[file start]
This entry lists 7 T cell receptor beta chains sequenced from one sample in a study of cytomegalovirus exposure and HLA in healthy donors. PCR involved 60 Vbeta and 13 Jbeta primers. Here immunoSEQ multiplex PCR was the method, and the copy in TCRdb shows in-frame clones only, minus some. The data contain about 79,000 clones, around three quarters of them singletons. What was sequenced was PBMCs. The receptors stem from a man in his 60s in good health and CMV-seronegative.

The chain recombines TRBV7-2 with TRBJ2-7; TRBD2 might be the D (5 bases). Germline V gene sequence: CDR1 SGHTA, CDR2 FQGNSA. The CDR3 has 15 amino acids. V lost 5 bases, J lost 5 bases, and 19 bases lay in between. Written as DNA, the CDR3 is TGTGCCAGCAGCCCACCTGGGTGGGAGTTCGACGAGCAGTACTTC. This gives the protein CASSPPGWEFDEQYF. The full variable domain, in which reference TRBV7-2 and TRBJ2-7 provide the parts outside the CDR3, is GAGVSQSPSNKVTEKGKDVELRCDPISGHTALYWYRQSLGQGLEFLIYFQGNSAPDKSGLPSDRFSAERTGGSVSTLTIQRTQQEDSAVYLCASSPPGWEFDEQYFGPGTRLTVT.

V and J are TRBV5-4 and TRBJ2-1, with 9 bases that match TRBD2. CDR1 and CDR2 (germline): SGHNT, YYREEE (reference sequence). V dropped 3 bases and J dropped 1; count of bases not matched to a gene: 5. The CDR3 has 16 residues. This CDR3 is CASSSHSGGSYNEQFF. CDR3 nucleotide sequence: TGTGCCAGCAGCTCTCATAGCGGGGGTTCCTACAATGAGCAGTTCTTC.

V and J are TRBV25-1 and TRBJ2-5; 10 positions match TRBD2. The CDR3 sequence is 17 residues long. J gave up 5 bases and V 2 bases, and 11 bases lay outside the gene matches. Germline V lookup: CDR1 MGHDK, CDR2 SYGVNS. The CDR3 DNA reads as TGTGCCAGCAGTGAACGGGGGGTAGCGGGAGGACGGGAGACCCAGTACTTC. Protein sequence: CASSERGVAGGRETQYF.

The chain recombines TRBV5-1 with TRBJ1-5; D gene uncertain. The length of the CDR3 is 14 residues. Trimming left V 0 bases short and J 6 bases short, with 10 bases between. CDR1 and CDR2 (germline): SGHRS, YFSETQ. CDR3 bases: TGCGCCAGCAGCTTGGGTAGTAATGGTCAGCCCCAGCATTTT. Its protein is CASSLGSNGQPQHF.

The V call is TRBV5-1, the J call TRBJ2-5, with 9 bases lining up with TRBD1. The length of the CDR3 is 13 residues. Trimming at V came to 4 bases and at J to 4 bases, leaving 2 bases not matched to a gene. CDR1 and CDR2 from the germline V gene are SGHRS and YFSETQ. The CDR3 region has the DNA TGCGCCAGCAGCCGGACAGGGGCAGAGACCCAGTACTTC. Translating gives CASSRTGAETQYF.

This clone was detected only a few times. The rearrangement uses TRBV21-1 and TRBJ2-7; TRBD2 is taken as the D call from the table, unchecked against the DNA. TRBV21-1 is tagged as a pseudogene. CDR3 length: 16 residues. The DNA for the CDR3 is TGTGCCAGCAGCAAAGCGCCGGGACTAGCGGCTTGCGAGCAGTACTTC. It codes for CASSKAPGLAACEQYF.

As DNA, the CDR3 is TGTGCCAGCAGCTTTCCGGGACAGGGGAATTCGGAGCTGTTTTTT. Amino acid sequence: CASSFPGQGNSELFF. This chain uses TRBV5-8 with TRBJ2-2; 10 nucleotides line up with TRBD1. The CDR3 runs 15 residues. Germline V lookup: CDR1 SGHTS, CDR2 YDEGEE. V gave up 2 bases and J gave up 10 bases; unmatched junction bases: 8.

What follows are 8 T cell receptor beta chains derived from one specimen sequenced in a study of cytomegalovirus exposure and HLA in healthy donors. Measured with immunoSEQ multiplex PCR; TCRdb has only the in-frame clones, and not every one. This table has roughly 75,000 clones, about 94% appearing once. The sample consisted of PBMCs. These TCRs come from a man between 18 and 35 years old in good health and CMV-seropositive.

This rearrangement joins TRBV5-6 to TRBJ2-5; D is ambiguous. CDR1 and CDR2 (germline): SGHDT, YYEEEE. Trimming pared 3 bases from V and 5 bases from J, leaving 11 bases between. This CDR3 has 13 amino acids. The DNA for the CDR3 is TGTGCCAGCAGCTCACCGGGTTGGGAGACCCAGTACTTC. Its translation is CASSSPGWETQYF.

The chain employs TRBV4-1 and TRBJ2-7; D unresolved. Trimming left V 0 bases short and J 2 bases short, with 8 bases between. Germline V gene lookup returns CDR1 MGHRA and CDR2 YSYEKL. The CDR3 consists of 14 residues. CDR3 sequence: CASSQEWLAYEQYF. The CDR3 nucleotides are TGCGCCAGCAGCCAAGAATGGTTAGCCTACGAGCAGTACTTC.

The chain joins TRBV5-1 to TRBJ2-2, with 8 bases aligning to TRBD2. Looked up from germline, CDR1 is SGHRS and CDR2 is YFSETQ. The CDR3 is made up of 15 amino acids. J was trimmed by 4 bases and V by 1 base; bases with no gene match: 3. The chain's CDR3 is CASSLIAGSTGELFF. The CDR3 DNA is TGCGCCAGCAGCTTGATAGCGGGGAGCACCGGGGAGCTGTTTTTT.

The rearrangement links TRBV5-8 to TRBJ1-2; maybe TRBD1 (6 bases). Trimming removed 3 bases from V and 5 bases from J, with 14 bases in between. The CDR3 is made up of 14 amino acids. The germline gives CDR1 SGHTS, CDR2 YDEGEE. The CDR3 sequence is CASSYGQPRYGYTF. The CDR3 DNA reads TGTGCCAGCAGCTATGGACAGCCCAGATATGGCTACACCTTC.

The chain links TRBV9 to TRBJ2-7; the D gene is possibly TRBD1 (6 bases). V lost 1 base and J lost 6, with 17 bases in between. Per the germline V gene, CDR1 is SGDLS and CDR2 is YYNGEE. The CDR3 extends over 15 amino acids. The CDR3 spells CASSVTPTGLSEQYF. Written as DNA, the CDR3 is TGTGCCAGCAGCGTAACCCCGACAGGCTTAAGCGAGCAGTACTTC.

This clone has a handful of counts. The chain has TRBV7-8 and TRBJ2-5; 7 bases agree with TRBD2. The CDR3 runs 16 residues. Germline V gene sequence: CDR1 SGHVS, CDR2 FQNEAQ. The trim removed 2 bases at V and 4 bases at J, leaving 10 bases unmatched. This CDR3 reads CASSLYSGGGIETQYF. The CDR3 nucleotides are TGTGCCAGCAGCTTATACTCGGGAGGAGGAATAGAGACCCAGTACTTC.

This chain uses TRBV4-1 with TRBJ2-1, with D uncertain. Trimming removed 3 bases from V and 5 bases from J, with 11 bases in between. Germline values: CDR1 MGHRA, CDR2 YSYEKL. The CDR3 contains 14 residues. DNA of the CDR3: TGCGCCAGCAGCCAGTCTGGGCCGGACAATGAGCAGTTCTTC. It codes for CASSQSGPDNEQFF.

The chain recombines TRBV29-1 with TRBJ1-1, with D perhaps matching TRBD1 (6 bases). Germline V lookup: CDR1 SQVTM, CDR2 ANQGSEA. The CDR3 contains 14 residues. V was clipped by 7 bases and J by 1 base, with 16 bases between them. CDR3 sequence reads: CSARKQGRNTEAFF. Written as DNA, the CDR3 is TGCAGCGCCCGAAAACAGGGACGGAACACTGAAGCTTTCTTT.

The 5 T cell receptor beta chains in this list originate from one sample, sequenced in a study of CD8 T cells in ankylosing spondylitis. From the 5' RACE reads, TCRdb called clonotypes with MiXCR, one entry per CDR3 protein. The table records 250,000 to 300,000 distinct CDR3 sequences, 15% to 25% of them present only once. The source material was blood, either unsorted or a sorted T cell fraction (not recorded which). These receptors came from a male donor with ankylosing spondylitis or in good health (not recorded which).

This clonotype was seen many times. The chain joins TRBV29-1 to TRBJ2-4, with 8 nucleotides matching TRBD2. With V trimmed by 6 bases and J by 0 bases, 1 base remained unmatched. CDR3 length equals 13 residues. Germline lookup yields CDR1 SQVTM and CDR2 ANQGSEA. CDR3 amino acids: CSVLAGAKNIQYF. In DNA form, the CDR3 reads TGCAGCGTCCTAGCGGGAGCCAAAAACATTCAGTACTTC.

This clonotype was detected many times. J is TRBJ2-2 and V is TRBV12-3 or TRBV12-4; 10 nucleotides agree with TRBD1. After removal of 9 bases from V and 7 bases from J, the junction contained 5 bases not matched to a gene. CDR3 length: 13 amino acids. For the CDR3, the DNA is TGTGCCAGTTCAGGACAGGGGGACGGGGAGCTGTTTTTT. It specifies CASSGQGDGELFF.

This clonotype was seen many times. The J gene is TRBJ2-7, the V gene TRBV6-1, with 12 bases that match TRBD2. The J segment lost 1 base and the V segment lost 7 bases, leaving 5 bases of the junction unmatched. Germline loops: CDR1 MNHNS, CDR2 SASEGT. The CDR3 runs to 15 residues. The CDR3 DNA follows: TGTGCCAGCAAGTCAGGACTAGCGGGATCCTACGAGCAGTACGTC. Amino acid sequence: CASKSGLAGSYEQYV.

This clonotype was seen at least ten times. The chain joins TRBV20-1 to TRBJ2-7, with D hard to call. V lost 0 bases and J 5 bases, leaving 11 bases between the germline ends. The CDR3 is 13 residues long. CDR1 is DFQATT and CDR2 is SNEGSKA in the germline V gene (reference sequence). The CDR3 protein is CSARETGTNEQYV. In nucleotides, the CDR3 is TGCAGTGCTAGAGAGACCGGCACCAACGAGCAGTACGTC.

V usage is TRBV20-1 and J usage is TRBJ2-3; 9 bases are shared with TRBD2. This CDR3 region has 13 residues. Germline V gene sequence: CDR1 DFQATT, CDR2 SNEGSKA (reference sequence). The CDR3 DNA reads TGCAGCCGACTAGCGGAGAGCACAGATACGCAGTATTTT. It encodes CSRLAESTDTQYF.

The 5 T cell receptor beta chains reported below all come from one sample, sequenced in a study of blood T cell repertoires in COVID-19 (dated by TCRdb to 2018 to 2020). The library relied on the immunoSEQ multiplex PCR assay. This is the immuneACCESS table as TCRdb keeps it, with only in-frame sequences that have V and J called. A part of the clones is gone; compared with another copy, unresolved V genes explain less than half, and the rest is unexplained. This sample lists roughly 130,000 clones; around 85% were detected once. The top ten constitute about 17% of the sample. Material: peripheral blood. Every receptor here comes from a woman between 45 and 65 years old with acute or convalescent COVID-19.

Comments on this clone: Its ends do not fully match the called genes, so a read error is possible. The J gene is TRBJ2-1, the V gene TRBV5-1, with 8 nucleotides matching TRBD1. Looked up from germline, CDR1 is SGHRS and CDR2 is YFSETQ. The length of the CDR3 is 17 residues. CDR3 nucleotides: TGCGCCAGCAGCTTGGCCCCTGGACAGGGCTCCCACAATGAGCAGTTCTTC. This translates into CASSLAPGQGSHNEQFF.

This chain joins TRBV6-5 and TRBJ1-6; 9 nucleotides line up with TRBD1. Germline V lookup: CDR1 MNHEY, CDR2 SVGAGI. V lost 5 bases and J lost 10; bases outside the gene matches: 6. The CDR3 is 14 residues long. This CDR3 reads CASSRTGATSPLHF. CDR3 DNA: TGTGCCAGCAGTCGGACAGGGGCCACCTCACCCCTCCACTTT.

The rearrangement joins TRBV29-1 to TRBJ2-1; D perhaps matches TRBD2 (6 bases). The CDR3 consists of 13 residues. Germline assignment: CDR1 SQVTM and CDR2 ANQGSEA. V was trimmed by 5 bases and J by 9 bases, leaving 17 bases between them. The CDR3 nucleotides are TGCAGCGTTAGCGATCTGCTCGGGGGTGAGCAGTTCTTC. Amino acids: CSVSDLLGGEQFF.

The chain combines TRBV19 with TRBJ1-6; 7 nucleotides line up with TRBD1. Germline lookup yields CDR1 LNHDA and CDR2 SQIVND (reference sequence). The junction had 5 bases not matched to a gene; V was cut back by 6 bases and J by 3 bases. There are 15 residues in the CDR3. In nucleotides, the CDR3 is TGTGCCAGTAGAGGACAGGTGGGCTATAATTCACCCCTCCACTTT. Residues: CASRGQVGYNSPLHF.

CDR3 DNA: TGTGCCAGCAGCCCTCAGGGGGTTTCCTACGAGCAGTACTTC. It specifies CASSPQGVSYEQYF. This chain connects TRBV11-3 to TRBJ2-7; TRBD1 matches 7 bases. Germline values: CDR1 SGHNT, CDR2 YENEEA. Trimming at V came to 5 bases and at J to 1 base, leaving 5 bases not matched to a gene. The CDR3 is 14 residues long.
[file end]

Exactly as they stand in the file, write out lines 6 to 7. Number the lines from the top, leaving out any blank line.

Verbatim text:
The V call is TRBV5-1, the J call TRBJ2-5, with 9 bases lining up with TRBD1. The length of the CDR3 is 13 residues. Trimming at V came to 4 bases and at J to 4 bases, leaving 2 bases not matched to a gene. CDR1 and CDR2 from the germline V gene are SGHRS and YFSETQ. The CDR3 region has the DNA TGCGCCAGCAGCCGGACAGGGGCAGAGACCCAGTACTTC. Translating gives CASSRTGAETQYF.

This clone was detected only a few times. The rearrangement uses TRBV21-1 and TRBJ2-7; TRBD2 is taken as the D call from the table, unchecked against the DNA. TRBV21-1 is tagged as a pseudogene. CDR3 length: 16 residues. The DNA for the CDR3 is TGTGCCAGCAGCAAAGCGCCGGGACTAGCGGCTTGCGAGCAGTACTTC. It codes for CASSKAPGLAACEQYF.